You might think yogurt is just for snacking but in this Cooking Tip, I want to show you how to use it in baking and/or cooking. My husband used to make his own yogurt and I loved it as I always had some nice & thick unflavored yogurt on hand to use whenever I wanted it. Sadly, he has moved on to other things and his yogurt maker now sits lonely on the shelf.
Yogurt is produced by inoculating milk with a bacterial strain that starts fermentation. This thickens the milk and gives it a sour flavor. The milk can be anywhere between skim and whole. Yogurt has become so popular that plain, unflavored yogurt is just a small minority of the yogurt offered in the store. Flavored yogurts are the mainstay in the dairy aisle. You will also find Greek and non-Greek yogurt as well as non-dairy options.
When it comes to using it as an ingredient, stick to plain, unflavored yogurt. Unless your recipe calls for something different, opt for full-fat yogurt. If you can’t find it, try 2%. If possible, stay away from non-fat as you won’t get the same creaminess. This is especially true if you are trying to substitute yogurt for a different dairy product. For example, if you are making a sauce that calls for heavy cream and you try to replace it with a low- or non-fat yogurt, it might result in a mess of a sauce. The fat content is necessary to coat the proteins in the cream. If you have less fat, there is less coating of the proteins and when heated, the proteins will join together and coagulate – not a pretty sight!
Similarly, if you are trying to thicken your sauce by the reduction method, low fat products are not recommended. Once again, there is not enough fat to coat the proteins and prevent coagulation. One work-around that is recommended is to add a bit of starch to replace some of the fat. For example, adding a bit of cornstarch to your low-fat dairy and the rest of the ingredients for your sauce. Or, just use a higher fat yogurt.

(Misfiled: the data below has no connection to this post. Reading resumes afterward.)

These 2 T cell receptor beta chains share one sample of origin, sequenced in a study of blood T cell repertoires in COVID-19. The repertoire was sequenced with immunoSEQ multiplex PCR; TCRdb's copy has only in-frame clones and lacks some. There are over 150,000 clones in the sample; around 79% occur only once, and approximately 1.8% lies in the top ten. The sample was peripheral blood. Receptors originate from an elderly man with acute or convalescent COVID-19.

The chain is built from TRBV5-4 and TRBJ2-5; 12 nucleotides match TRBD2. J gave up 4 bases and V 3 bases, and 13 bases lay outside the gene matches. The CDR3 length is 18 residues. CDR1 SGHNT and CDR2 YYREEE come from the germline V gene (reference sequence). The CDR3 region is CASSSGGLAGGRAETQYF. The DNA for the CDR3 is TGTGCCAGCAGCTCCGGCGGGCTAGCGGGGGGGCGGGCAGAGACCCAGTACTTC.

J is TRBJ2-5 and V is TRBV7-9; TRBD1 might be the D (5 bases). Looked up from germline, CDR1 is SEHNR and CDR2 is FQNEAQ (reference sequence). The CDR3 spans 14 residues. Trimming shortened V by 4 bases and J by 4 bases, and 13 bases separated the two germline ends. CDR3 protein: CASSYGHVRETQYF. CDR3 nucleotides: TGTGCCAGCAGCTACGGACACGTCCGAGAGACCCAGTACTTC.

How can you use yogurt in your cooking? Here are a few ideas.
- Sauces – adding a touch of yogurt to your pan sauce can add richness.
- Toppings – top your bowl of chili or soup with a dollop. Do this just before serving.
- Marinades – the enzymes in yogurt help break down proteins, which tenderizes meat and fish.
- Mayonnaise – use yogurt instead of mayo in your chicken salad or creamy dressings.
- Buttermilk – yogurt can be used in place of buttermilk. For every cup of buttermilk, mix 2/3 cup of yogurt with 1/3 cup of milk.
- Sour cream – yogurt, especially Greek, can be substituted for sour cream. Cooks Illustrated cautions that with high heat preparations, the yogurt might break due to the lower fat content as compared to sour cream.
Here are a few tips for using yogurt in your recipes:
- If adding to a hot mixture, temper it. Add a few tablespoons of the hot mixture into the yogurt first. This warms the yogurt and helps to prevent separation. Then you can stir that back into your hot mixture.
- Stir/fold the yogurt in gently to help maintain a nice texture.
- Add the yogurt in the final stages of cooking to maintain its thickness.
- If your yogurt-based salad dressing or dip is not thick enough, a rest in the refrigerator for an hour should help.
If a recipe calls for Greek-style yogurt and all you have is regular yogurt, don’t despair. Put your regular yogurt into a fine-mesh strainer lined with a paper towel or coffee filter and place over a bowl. Cover with plastic wrap and allow to drain as long as you can, preferably overnight. You will be left with delightfully thick yogurt but you will also be left with the liquid that is drained off – the whey. Don’t throw that away as you can use it in your baking.
According to King Arthur Flour, whey can be used in place of water in yeast bread recipes as the yeast likes the acidity of the whey. It can also be used as a substitute for buttermilk. Since whey is thinner, they recommend to reduce the amount by about 20% to 25%, compared to the buttermilk. If the amount of buttermilk is less than ½ cup, don’t bother with the reduction. Use the same amount of whey as buttermilk.
If you want to use yogurt in your recipes for baked goods, realize that Greek yogurt is going to have less moisture than regular yogurt. Therefore, to ensure your baked goods such as muffins do not come out dry, you need to add a bit of water. If your recipe calls for 1 cup liquid, use 2/3 cup Greek yogurt and 1/3 cup water.
For a more complete chart for how to substitute yogurt for different dairy ingredients, see this chart produced by 100DaysofRealFood.com in conjunction with Stonyfield yogurts.
Do you like to use yogurt in your cooking and baking? Let me know how you use it and any advice you have for others. The next time you walk by the yogurt aisle, not only grab some for snacking but grab some also for cooking/baking. Have fun!